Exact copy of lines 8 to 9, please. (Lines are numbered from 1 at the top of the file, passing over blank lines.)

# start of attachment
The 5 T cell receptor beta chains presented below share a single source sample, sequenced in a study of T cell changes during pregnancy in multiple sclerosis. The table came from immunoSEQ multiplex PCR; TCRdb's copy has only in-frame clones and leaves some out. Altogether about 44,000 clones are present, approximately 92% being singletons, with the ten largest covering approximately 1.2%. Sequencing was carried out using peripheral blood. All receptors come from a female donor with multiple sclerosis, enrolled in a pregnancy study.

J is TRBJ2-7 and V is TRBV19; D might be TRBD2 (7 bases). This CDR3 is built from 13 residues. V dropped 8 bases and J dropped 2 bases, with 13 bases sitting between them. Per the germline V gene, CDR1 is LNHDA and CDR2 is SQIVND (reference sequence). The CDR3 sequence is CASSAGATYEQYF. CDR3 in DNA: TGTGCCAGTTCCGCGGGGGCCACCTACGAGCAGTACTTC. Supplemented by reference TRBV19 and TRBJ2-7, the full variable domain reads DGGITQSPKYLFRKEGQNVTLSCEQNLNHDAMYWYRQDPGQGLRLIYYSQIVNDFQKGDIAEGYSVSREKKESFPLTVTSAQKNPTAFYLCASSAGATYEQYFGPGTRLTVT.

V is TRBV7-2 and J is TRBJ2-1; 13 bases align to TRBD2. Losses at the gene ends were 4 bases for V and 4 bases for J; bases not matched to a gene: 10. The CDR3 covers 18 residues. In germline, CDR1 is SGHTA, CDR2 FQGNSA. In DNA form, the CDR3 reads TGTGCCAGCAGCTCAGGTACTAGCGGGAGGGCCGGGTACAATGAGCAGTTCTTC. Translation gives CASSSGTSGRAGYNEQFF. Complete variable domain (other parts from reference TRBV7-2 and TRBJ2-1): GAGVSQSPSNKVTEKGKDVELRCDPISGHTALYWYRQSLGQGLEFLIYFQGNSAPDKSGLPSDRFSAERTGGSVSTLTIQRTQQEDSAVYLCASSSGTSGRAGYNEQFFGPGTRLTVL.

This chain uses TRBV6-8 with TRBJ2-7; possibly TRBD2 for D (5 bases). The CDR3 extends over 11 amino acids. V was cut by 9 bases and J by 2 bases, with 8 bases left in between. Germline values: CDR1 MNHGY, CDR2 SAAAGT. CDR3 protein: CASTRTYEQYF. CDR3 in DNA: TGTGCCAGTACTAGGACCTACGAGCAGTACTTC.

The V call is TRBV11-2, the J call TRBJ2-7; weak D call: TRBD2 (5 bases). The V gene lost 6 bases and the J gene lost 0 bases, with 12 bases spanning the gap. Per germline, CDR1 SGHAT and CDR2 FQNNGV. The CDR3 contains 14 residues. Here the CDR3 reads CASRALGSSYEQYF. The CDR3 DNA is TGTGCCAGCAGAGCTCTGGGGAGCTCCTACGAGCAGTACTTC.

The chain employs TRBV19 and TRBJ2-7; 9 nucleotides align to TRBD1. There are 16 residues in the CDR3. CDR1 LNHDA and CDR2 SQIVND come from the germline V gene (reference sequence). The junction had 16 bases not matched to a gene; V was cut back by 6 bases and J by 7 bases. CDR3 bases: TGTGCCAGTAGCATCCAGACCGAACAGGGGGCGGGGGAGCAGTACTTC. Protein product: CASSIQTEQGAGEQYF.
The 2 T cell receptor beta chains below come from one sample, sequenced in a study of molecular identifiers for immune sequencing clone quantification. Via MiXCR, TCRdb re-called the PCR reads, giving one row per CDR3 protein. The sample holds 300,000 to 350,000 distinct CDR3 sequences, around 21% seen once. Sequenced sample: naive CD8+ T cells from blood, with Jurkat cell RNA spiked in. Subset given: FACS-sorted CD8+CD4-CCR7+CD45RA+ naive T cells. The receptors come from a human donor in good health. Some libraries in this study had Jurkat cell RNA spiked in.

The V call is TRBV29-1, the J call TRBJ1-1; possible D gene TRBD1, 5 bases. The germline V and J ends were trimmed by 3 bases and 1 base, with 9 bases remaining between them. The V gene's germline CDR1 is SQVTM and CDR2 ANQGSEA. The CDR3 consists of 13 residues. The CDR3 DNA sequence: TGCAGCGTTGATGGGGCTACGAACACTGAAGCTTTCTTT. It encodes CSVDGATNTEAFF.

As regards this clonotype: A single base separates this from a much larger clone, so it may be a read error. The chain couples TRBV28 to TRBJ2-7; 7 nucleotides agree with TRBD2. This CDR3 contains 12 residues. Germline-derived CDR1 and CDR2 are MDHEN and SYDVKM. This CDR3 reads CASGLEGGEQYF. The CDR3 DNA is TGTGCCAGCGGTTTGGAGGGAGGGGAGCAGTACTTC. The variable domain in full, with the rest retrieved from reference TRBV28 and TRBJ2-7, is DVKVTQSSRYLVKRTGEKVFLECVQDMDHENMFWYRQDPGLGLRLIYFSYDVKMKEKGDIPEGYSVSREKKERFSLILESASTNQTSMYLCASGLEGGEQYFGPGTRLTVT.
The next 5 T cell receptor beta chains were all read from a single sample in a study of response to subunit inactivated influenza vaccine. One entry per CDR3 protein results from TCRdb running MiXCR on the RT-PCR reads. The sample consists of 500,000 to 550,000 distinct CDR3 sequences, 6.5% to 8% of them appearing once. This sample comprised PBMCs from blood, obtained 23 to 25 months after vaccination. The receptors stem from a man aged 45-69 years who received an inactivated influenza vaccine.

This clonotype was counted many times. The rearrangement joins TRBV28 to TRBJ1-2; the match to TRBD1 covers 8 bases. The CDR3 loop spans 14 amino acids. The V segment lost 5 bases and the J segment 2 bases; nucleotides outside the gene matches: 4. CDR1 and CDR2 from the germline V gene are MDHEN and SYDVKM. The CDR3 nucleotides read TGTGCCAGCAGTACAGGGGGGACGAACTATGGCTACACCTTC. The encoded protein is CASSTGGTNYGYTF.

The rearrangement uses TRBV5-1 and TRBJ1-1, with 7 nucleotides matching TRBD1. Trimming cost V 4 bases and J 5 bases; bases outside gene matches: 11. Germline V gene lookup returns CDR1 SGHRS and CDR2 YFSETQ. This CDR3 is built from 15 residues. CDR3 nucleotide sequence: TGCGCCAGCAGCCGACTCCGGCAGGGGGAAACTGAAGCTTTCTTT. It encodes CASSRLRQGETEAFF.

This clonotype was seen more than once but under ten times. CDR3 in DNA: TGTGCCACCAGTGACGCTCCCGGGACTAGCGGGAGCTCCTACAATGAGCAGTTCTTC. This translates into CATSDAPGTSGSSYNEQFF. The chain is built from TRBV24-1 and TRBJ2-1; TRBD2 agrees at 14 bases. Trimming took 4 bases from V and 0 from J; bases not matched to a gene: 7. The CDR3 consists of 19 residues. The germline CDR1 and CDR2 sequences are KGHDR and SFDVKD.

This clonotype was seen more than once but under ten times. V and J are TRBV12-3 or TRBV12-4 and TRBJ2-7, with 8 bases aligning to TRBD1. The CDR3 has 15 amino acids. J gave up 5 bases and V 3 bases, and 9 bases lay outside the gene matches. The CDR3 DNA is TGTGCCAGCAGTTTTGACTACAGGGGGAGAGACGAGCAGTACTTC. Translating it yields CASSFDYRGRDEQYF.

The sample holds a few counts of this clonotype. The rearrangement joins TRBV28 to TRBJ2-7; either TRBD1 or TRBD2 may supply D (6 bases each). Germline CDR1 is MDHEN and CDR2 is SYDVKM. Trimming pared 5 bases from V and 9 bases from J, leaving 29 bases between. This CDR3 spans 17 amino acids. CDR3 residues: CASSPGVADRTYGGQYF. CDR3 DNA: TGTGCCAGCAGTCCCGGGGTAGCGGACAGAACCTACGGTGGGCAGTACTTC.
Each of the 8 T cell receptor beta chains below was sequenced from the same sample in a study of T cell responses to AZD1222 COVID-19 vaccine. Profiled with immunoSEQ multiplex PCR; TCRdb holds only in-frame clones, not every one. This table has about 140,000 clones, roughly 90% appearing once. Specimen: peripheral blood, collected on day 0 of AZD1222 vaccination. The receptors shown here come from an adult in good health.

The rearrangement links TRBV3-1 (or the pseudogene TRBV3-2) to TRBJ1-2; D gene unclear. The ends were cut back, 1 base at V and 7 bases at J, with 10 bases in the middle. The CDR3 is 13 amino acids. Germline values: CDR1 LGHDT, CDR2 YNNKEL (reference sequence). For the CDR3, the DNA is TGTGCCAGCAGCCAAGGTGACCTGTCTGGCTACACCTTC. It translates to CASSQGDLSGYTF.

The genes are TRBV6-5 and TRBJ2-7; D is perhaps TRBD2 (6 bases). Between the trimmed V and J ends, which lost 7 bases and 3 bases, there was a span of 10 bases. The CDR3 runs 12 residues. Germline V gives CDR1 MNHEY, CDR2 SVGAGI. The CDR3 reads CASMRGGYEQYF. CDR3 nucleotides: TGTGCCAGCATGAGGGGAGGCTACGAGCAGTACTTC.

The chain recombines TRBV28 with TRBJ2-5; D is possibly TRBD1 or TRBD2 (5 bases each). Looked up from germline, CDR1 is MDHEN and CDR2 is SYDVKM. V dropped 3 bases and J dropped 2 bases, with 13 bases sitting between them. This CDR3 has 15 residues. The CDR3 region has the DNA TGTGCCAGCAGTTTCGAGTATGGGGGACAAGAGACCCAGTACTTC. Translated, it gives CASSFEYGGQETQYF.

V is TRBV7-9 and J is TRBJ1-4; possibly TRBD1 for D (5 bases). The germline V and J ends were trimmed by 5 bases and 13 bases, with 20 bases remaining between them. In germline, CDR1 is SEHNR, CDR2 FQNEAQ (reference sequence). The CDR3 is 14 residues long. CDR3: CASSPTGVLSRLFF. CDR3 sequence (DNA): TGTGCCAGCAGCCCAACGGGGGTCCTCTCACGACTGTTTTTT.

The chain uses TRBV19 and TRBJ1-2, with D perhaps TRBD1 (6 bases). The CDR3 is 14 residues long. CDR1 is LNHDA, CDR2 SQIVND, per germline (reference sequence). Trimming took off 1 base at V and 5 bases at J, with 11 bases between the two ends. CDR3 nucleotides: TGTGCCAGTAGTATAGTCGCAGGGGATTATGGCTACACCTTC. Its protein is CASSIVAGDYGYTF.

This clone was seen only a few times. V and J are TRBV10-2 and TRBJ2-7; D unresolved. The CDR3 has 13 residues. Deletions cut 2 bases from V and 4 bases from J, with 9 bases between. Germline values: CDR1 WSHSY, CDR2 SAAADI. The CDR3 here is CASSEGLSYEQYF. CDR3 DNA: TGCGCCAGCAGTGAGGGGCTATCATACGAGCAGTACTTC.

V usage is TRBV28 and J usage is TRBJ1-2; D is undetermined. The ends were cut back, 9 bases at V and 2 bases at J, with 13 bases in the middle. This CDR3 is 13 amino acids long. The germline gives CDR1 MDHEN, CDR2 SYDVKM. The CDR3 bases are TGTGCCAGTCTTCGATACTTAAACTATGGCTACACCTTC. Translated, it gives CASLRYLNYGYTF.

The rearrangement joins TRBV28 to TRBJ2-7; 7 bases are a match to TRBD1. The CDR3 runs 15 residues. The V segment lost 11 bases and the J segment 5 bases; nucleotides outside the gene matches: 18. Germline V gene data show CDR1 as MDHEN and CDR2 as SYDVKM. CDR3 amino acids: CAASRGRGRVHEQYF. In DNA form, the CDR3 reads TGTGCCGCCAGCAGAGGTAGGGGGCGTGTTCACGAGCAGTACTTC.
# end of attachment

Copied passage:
The V call is TRBV29-1, the J call TRBJ1-1; possible D gene TRBD1, 5 bases. The germline V and J ends were trimmed by 3 bases and 1 base, with 9 bases remaining between them. The V gene's germline CDR1 is SQVTM and CDR2 ANQGSEA. The CDR3 consists of 13 residues. The CDR3 DNA sequence: TGCAGCGTTGATGGGGCTACGAACACTGAAGCTTTCTTT. It encodes CSVDGATNTEAFF.

As regards this clonotype: A single base separates this from a much larger clone, so it may be a read error. The chain couples TRBV28 to TRBJ2-7; 7 nucleotides agree with TRBD2. This CDR3 contains 12 residues. Germline-derived CDR1 and CDR2 are MDHEN and SYDVKM. This CDR3 reads CASGLEGGEQYF. The CDR3 DNA is TGTGCCAGCGGTTTGGAGGGAGGGGAGCAGTACTTC. The variable domain in full, with the rest retrieved from reference TRBV28 and TRBJ2-7, is DVKVTQSSRYLVKRTGEKVFLECVQDMDHENMFWYRQDPGLGLRLIYFSYDVKMKEKGDIPEGYSVSREKKERFSLILESASTNQTSMYLCASGLEGGEQYFGPGTRLTVT.